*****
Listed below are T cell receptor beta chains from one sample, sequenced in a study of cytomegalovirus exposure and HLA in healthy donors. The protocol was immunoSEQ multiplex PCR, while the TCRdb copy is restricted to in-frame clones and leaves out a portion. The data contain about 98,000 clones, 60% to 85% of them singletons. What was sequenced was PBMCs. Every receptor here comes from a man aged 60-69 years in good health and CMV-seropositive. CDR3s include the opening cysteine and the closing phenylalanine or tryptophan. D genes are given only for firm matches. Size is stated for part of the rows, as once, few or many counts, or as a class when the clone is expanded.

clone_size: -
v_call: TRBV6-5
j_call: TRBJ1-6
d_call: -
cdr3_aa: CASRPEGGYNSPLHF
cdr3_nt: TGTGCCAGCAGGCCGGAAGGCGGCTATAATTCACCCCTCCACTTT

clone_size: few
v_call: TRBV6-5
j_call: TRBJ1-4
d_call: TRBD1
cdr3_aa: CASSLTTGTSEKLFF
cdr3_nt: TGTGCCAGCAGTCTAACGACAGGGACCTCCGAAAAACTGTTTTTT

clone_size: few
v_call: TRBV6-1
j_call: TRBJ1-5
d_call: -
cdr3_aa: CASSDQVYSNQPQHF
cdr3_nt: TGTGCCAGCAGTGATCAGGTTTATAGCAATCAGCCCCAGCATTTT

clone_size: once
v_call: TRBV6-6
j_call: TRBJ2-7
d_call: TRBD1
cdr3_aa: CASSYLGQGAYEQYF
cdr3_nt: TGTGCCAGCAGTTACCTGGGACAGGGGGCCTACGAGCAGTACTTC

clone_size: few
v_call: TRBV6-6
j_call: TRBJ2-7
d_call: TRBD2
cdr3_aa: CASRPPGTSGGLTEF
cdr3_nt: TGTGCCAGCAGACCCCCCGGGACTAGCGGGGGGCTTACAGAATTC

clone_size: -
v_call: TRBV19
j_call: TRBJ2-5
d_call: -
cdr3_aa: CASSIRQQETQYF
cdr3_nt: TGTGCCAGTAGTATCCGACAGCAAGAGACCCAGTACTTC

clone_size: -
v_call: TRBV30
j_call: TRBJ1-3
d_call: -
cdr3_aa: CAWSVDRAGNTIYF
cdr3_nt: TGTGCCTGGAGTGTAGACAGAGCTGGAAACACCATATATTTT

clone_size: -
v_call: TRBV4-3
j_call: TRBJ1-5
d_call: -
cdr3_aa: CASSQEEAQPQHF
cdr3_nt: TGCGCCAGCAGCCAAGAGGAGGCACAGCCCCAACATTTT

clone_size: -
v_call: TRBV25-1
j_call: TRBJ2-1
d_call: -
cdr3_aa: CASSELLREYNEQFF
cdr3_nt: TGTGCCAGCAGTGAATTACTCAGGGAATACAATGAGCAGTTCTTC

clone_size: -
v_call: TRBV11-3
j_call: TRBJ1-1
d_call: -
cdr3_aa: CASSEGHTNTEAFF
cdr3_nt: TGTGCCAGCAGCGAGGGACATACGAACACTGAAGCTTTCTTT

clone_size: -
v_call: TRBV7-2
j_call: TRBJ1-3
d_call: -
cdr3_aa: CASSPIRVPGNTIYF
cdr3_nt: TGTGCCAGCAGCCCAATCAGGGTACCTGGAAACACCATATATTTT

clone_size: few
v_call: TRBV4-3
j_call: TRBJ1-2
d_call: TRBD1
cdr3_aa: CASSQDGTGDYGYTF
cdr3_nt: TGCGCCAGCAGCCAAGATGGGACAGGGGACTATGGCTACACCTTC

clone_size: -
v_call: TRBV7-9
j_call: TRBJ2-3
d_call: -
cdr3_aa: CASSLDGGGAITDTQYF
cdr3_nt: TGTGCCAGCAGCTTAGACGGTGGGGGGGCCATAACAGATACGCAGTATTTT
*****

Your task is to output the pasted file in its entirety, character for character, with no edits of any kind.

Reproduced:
Listed below are T cell receptor beta chains from one sample, sequenced in a study of cytomegalovirus exposure and HLA in healthy donors. The protocol was immunoSEQ multiplex PCR, while the TCRdb copy is restricted to in-frame clones and leaves out a portion. The data contain about 98,000 clones, 60% to 85% of them singletons. What was sequenced was PBMCs. Every receptor here comes from a man aged 60-69 years in good health and CMV-seropositive. CDR3s include the opening cysteine and the closing phenylalanine or tryptophan. D genes are given only for firm matches. Size is stated for part of the rows, as once, few or many counts, or as a class when the clone is expanded.

clone_size: -
v_call: TRBV6-5
j_call: TRBJ1-6
d_call: -
cdr3_aa: CASRPEGGYNSPLHF
cdr3_nt: TGTGCCAGCAGGCCGGAAGGCGGCTATAATTCACCCCTCCACTTT

clone_size: few
v_call: TRBV6-5
j_call: TRBJ1-4
d_call: TRBD1
cdr3_aa: CASSLTTGTSEKLFF
cdr3_nt: TGTGCCAGCAGTCTAACGACAGGGACCTCCGAAAAACTGTTTTTT

clone_size: few
v_call: TRBV6-1
j_call: TRBJ1-5
d_call: -
cdr3_aa: CASSDQVYSNQPQHF
cdr3_nt: TGTGCCAGCAGTGATCAGGTTTATAGCAATCAGCCCCAGCATTTT

clone_size: once
v_call: TRBV6-6
j_call: TRBJ2-7
d_call: TRBD1
cdr3_aa: CASSYLGQGAYEQYF
cdr3_nt: TGTGCCAGCAGTTACCTGGGACAGGGGGCCTACGAGCAGTACTTC

clone_size: few
v_call: TRBV6-6
j_call: TRBJ2-7
d_call: TRBD2
cdr3_aa: CASRPPGTSGGLTEF
cdr3_nt: TGTGCCAGCAGACCCCCCGGGACTAGCGGGGGGCTTACAGAATTC

clone_size: -
v_call: TRBV19
j_call: TRBJ2-5
d_call: -
cdr3_aa: CASSIRQQETQYF
cdr3_nt: TGTGCCAGTAGTATCCGACAGCAAGAGACCCAGTACTTC

clone_size: -
v_call: TRBV30
j_call: TRBJ1-3
d_call: -
cdr3_aa: CAWSVDRAGNTIYF
cdr3_nt: TGTGCCTGGAGTGTAGACAGAGCTGGAAACACCATATATTTT

clone_size: -
v_call: TRBV4-3
j_call: TRBJ1-5
d_call: -
cdr3_aa: CASSQEEAQPQHF
cdr3_nt: TGCGCCAGCAGCCAAGAGGAGGCACAGCCCCAACATTTT

clone_size: -
v_call: TRBV25-1
j_call: TRBJ2-1
d_call: -
cdr3_aa: CASSELLREYNEQFF
cdr3_nt: TGTGCCAGCAGTGAATTACTCAGGGAATACAATGAGCAGTTCTTC

clone_size: -
v_call: TRBV11-3
j_call: TRBJ1-1
d_call: -
cdr3_aa: CASSEGHTNTEAFF
cdr3_nt: TGTGCCAGCAGCGAGGGACATACGAACACTGAAGCTTTCTTT

clone_size: -
v_call: TRBV7-2
j_call: TRBJ1-3
d_call: -
cdr3_aa: CASSPIRVPGNTIYF
cdr3_nt: TGTGCCAGCAGCCCAATCAGGGTACCTGGAAACACCATATATTTT

clone_size: few
v_call: TRBV4-3
j_call: TRBJ1-2
d_call: TRBD1
cdr3_aa: CASSQDGTGDYGYTF
cdr3_nt: TGCGCCAGCAGCCAAGATGGGACAGGGGACTATGGCTACACCTTC

clone_size: -
v_call: TRBV7-9
j_call: TRBJ2-3
d_call: -
cdr3_aa: CASSLDGGGAITDTQYF
cdr3_nt: TGTGCCAGCAGCTTAGACGGTGGGGGGGCCATAACAGATACGCAGTATTTT